It Is Hard to Come to the Faith When You are Used to Lying

It seems such a number of words have never been heard in our world before. And words have never been as weak, fruitless and deceptive as they are now. And they are so dangerous because of their emptiness.


Centuries ago we heard far fewer words than in our days, and mankind’s ability to transmit information was limited by the natural ways and means (very modest for our times) we had at our disposal. People exchanged information through direct contact involving relatively small group of people; the speeches of orators were heard at public meetings where the number of participants was also limited; laws were read out in squares. Rolls, parchments, books, later—newspapers and magazines, radio, TV, and, finally, the internet… We walked very slowly into what we have today.

But today… Today every word in the media or on the ‘net has a life of its own. It is translated, transformed, taken out of context and brought into a fundamentally different context by all who desire to do so. This incontrollable life of words, which often distances them from the original meaning attached to them or their combination, turns our lives into an endless jungle of information, messages, ideas and concepts. Information portals, email servers, social networks, Telegram channels… People drown in this and at some point lose the ability to analyze what exactly is offered them through all these resources, eventually resembling “broiler” chickens stuffed with hormones, antibiotics and God knows what else, being prepared for the “slaughter”. Of course, this happens on a spiritual and mental, not physical level.

But this is only half the trouble. The real trouble is that nowadays words have almost ceased to be what they used to be: the expression of one or another reality, phenomenon, let alone truth. If it is not technical documentation (though today it is no exception either), today words are an instrument for manipulation, the achievement of goals by any possible means, at best—the way of filling in a pause (that is, have an auxiliary function). By thy words thou shalt be justified, and by thy words thou shalt be condemned (Mt. 12:37); today you have to wear down more than one pair of shoes before you find someone who truly strives to follow this Gospel warning and tries his best to tell only the truth.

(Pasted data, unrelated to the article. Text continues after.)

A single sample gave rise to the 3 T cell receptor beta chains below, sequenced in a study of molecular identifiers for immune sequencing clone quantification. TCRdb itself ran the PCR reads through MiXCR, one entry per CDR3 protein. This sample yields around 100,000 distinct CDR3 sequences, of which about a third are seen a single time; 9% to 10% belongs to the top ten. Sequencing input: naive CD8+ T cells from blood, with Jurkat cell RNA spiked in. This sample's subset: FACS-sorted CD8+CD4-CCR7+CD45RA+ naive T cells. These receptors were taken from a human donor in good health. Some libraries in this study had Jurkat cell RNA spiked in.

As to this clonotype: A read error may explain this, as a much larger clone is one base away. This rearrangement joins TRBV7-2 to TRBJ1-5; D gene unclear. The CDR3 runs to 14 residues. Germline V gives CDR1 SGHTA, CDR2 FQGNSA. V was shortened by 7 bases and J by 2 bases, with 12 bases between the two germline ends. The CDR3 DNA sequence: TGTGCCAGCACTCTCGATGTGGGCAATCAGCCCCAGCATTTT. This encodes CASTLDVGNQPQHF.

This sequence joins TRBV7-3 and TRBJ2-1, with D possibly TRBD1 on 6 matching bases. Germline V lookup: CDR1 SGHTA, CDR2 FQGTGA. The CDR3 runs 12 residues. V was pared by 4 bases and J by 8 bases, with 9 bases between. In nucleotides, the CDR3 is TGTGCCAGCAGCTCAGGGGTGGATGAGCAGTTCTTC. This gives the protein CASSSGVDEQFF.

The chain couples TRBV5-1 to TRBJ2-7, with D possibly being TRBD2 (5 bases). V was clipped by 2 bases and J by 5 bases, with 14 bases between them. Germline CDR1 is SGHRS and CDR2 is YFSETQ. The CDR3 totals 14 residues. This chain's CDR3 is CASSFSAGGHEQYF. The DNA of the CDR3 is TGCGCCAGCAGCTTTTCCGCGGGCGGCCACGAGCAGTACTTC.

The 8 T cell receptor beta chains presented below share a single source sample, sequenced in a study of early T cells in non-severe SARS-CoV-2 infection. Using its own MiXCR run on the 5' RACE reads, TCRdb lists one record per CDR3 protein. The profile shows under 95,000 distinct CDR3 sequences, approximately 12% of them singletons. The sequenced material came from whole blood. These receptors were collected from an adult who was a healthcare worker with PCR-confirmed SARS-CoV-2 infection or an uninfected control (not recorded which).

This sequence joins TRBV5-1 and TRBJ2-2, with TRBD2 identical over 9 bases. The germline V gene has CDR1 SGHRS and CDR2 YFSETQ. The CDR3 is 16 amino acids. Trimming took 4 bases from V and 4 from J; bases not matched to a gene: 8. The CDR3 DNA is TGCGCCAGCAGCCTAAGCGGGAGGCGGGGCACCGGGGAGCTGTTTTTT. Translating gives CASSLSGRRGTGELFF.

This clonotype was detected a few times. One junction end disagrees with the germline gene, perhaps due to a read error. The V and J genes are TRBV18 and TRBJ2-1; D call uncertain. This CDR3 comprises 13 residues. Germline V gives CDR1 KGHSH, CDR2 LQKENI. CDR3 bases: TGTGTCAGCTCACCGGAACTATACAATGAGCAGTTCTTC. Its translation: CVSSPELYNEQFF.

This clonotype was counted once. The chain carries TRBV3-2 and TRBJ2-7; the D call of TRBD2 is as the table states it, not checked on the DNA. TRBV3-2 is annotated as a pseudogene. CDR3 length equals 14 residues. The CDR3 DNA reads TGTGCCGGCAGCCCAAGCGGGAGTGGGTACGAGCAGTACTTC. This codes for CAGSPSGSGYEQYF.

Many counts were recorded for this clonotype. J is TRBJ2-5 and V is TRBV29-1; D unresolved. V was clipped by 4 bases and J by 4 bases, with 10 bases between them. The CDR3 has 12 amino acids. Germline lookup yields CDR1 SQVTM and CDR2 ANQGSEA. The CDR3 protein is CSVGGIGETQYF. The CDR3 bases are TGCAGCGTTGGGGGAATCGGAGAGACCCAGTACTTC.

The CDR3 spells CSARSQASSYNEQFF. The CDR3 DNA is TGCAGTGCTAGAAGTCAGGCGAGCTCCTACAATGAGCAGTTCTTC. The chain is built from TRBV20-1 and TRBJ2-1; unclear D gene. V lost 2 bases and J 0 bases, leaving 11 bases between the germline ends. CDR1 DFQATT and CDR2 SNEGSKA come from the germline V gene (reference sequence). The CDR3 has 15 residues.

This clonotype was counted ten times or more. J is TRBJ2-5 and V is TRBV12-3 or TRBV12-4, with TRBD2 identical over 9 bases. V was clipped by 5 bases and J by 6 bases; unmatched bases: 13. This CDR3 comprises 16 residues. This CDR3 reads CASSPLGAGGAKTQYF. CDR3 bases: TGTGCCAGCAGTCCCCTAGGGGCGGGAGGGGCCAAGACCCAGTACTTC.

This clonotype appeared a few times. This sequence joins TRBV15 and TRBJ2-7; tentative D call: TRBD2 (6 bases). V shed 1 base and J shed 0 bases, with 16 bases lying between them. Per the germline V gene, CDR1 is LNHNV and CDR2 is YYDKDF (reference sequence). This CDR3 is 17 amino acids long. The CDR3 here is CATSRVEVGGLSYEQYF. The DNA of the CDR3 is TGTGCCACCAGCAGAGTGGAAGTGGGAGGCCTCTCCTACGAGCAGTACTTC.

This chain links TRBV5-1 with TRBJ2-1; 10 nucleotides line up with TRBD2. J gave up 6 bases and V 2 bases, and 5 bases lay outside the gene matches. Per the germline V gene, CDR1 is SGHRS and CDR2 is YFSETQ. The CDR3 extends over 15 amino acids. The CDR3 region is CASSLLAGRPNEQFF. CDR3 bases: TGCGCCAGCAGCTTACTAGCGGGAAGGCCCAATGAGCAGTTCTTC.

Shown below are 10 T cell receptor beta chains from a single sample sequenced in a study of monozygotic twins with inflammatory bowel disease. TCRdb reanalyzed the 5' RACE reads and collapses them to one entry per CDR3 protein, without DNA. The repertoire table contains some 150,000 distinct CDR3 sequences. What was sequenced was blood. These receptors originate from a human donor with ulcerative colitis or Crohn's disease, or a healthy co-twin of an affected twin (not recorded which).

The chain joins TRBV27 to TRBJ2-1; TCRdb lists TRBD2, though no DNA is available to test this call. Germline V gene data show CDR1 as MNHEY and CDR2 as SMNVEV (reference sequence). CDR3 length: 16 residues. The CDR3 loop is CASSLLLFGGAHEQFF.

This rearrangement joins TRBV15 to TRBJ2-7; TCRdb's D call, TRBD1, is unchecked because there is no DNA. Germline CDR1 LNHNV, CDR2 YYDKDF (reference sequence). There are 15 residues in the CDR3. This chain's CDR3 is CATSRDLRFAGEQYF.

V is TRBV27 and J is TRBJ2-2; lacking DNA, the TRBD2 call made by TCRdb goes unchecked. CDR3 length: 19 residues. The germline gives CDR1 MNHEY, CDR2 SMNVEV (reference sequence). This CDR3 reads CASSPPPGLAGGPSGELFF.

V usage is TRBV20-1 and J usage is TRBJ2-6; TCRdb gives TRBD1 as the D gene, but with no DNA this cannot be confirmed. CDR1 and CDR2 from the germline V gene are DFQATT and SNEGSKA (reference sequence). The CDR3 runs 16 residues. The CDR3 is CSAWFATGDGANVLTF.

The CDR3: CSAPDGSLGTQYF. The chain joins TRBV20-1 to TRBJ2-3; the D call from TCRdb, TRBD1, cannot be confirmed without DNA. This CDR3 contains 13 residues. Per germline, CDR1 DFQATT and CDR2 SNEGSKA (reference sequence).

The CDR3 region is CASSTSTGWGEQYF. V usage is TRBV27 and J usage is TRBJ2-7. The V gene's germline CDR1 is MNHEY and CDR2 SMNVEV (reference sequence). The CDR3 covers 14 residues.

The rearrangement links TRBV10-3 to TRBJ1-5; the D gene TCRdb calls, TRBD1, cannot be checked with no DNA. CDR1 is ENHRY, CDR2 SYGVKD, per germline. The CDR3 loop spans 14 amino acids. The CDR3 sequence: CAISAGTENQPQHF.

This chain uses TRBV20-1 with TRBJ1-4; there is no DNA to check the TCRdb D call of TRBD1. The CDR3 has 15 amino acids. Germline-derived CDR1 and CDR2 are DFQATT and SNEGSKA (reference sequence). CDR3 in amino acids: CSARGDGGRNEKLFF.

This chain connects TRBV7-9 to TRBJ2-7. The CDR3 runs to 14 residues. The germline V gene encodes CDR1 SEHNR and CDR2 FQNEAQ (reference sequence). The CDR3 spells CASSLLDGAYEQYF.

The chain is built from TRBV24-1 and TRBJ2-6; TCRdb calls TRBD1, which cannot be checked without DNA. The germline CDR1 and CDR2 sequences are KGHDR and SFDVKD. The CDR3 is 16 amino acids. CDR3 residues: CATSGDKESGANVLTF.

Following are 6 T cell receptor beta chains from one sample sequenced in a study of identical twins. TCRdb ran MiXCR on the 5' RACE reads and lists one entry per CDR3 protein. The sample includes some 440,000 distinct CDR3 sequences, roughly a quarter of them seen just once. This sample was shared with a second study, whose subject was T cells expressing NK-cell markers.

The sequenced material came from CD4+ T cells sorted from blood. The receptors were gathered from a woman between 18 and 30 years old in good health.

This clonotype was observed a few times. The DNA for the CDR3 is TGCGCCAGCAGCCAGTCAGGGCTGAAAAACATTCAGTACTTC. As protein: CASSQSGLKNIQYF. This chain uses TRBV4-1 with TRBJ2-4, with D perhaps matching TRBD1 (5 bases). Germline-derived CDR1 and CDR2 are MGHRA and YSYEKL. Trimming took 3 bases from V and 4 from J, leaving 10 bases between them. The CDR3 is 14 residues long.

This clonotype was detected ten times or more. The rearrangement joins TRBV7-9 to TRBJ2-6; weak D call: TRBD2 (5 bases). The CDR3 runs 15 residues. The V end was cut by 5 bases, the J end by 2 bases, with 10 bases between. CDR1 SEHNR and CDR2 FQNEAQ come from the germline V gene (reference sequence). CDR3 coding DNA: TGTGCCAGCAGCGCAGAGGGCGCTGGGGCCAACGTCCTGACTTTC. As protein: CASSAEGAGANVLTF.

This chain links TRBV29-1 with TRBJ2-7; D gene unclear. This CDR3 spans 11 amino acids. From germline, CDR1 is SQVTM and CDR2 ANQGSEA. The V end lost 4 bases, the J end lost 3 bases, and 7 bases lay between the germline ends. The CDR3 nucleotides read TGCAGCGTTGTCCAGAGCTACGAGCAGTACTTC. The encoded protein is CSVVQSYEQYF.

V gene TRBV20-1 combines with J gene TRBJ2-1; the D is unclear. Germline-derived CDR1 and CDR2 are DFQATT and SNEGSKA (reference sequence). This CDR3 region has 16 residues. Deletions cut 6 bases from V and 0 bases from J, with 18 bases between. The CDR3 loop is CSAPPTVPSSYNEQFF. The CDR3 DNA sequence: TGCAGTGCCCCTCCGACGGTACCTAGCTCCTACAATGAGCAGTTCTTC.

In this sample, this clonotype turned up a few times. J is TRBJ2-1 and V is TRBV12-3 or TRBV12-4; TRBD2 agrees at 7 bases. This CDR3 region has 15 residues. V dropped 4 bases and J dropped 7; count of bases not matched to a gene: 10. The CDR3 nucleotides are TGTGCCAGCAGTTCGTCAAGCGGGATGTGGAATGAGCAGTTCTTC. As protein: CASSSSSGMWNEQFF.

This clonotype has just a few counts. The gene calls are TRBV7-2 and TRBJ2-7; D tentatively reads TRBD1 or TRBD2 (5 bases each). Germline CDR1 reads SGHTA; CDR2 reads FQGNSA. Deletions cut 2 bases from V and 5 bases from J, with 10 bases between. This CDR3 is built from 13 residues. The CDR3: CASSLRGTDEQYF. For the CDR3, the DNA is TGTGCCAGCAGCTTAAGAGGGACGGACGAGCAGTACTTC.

The pandemic of lies

Those for whom lying is a sin are so few and far between that now we hear lies everywhere. People make each other the promises they aren’t going to keep and pronounce the words of the meaning of which they think very little. Politicians pledge to their voters that they will definitely fulfil every point of their election programs without even remembering what they are. After a time they are sincerely surprised when people blame them for breaking their pledges. Though this doesn’t happen very often: there aren’t many naïve people in our days; we believe every Tom, Dick or Harry only by inertia or because of our natural gullibility—this is how this life soaked with lies transforms us.

It’s really trouble. Not private or local but a universal—a virus that has invaded all of us long before COVID-19 (this accounts for the fact that it is still hard for some to believe that it exists and is serious). Not only does lying disable us from understanding what our world (which is filled with lies) is like and what is happening in it. It also (imperceptibly for us) becomes our way of existence, avoiding responsibility and finding a way out of any halfway difficult situation. And we get confused not only in the world but even in ourselves when lying becomes something usual and natural. How can we understand what is true and what is false in us? And what is truth for us?...

Hence this frightening and constant sense of instability of whatever you touch and the falseness of everything around us: at any point everything can change, turn out to be very different from what it seemed to be or what you were told it was. We are sold things that “will serve forever” but they break before we begin to operate them. We are sold “miracle remedies” which mysteriously haven’t any a placebo effect. We are promised heat and the clear sky, but instead we get cold and wet in showers from leaden clouds. Where should poor people go from all of this?